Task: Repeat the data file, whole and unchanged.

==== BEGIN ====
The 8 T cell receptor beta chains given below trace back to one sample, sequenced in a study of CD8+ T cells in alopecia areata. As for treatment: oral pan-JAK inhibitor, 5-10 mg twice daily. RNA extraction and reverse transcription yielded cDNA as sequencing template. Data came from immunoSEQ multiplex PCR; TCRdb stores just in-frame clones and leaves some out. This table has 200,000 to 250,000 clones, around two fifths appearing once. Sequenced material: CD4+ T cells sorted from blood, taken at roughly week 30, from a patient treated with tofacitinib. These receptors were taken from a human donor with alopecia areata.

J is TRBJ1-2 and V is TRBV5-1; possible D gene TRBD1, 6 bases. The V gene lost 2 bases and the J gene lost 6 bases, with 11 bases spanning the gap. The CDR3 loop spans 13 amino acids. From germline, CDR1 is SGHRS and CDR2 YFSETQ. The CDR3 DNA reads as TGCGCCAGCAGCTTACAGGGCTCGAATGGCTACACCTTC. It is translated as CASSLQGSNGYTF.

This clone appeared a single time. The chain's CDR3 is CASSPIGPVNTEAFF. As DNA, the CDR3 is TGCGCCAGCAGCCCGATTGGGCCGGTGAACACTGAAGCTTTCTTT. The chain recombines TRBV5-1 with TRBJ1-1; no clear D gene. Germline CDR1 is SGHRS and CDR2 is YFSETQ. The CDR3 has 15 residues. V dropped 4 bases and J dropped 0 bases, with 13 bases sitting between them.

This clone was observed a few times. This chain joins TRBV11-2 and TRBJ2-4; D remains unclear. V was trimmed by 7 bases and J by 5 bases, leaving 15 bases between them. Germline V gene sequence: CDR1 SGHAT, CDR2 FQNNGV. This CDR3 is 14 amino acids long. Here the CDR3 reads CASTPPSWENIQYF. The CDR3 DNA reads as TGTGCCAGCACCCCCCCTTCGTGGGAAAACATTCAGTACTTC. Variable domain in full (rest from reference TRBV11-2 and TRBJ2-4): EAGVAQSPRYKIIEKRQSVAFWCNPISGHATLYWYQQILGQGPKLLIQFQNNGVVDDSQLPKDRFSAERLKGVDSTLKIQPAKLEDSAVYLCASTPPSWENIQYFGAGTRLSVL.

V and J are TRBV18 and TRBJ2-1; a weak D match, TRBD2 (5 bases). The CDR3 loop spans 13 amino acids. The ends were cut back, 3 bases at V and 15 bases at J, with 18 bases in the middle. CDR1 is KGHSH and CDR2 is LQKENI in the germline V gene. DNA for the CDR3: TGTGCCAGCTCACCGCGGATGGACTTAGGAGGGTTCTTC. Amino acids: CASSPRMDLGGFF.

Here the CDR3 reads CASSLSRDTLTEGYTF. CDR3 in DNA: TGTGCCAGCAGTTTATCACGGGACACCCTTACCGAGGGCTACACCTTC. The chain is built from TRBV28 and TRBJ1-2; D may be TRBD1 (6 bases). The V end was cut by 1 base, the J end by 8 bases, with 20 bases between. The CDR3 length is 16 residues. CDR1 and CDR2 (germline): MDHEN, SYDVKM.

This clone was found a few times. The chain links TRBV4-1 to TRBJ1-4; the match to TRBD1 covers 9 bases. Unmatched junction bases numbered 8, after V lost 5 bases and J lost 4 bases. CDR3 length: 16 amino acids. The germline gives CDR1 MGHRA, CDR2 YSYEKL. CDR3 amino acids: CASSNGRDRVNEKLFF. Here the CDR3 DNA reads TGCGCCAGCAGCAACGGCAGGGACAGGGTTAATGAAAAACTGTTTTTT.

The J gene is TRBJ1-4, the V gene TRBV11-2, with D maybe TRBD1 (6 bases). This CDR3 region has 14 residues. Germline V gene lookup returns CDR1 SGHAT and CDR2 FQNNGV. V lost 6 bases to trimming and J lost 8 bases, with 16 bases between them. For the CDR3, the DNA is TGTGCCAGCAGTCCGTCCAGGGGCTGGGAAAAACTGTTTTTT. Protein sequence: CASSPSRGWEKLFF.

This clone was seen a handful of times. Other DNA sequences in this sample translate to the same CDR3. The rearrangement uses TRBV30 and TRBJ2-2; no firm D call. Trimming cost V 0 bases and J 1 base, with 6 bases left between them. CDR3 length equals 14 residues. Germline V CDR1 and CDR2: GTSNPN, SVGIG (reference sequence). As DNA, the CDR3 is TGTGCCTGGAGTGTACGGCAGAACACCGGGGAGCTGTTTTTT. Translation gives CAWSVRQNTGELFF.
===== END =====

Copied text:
The 8 T cell receptor beta chains given below trace back to one sample, sequenced in a study of CD8+ T cells in alopecia areata. As for treatment: oral pan-JAK inhibitor, 5-10 mg twice daily. RNA extraction and reverse transcription yielded cDNA as sequencing template. Data came from immunoSEQ multiplex PCR; TCRdb stores just in-frame clones and leaves some out. This table has 200,000 to 250,000 clones, around two fifths appearing once. Sequenced material: CD4+ T cells sorted from blood, taken at roughly week 30, from a patient treated with tofacitinib. These receptors were taken from a human donor with alopecia areata.

J is TRBJ1-2 and V is TRBV5-1; possible D gene TRBD1, 6 bases. The V gene lost 2 bases and the J gene lost 6 bases, with 11 bases spanning the gap. The CDR3 loop spans 13 amino acids. From germline, CDR1 is SGHRS and CDR2 YFSETQ. The CDR3 DNA reads as TGCGCCAGCAGCTTACAGGGCTCGAATGGCTACACCTTC. It is translated as CASSLQGSNGYTF.

This clone appeared a single time. The chain's CDR3 is CASSPIGPVNTEAFF. As DNA, the CDR3 is TGCGCCAGCAGCCCGATTGGGCCGGTGAACACTGAAGCTTTCTTT. The chain recombines TRBV5-1 with TRBJ1-1; no clear D gene. Germline CDR1 is SGHRS and CDR2 is YFSETQ. The CDR3 has 15 residues. V dropped 4 bases and J dropped 0 bases, with 13 bases sitting between them.

This clone was observed a few times. This chain joins TRBV11-2 and TRBJ2-4; D remains unclear. V was trimmed by 7 bases and J by 5 bases, leaving 15 bases between them. Germline V gene sequence: CDR1 SGHAT, CDR2 FQNNGV. This CDR3 is 14 amino acids long. Here the CDR3 reads CASTPPSWENIQYF. The CDR3 DNA reads as TGTGCCAGCACCCCCCCTTCGTGGGAAAACATTCAGTACTTC. Variable domain in full (rest from reference TRBV11-2 and TRBJ2-4): EAGVAQSPRYKIIEKRQSVAFWCNPISGHATLYWYQQILGQGPKLLIQFQNNGVVDDSQLPKDRFSAERLKGVDSTLKIQPAKLEDSAVYLCASTPPSWENIQYFGAGTRLSVL.

V and J are TRBV18 and TRBJ2-1; a weak D match, TRBD2 (5 bases). The CDR3 loop spans 13 amino acids. The ends were cut back, 3 bases at V and 15 bases at J, with 18 bases in the middle. CDR1 is KGHSH and CDR2 is LQKENI in the germline V gene. DNA for the CDR3: TGTGCCAGCTCACCGCGGATGGACTTAGGAGGGTTCTTC. Amino acids: CASSPRMDLGGFF.

Here the CDR3 reads CASSLSRDTLTEGYTF. CDR3 in DNA: TGTGCCAGCAGTTTATCACGGGACACCCTTACCGAGGGCTACACCTTC. The chain is built from TRBV28 and TRBJ1-2; D may be TRBD1 (6 bases). The V end was cut by 1 base, the J end by 8 bases, with 20 bases between. The CDR3 length is 16 residues. CDR1 and CDR2 (germline): MDHEN, SYDVKM.

This clone was found a few times. The chain links TRBV4-1 to TRBJ1-4; the match to TRBD1 covers 9 bases. Unmatched junction bases numbered 8, after V lost 5 bases and J lost 4 bases. CDR3 length: 16 amino acids. The germline gives CDR1 MGHRA, CDR2 YSYEKL. CDR3 amino acids: CASSNGRDRVNEKLFF. Here the CDR3 DNA reads TGCGCCAGCAGCAACGGCAGGGACAGGGTTAATGAAAAACTGTTTTTT.

The J gene is TRBJ1-4, the V gene TRBV11-2, with D maybe TRBD1 (6 bases). This CDR3 region has 14 residues. Germline V gene lookup returns CDR1 SGHAT and CDR2 FQNNGV. V lost 6 bases to trimming and J lost 8 bases, with 16 bases between them. For the CDR3, the DNA is TGTGCCAGCAGTCCGTCCAGGGGCTGGGAAAAACTGTTTTTT. Protein sequence: CASSPSRGWEKLFF.

This clone was seen a handful of times. Other DNA sequences in this sample translate to the same CDR3. The rearrangement uses TRBV30 and TRBJ2-2; no firm D call. Trimming cost V 0 bases and J 1 base, with 6 bases left between them. CDR3 length equals 14 residues. Germline V CDR1 and CDR2: GTSNPN, SVGIG (reference sequence). As DNA, the CDR3 is TGTGCCTGGAGTGTACGGCAGAACACCGGGGAGCTGTTTTTT. Translation gives CAWSVRQNTGELFF.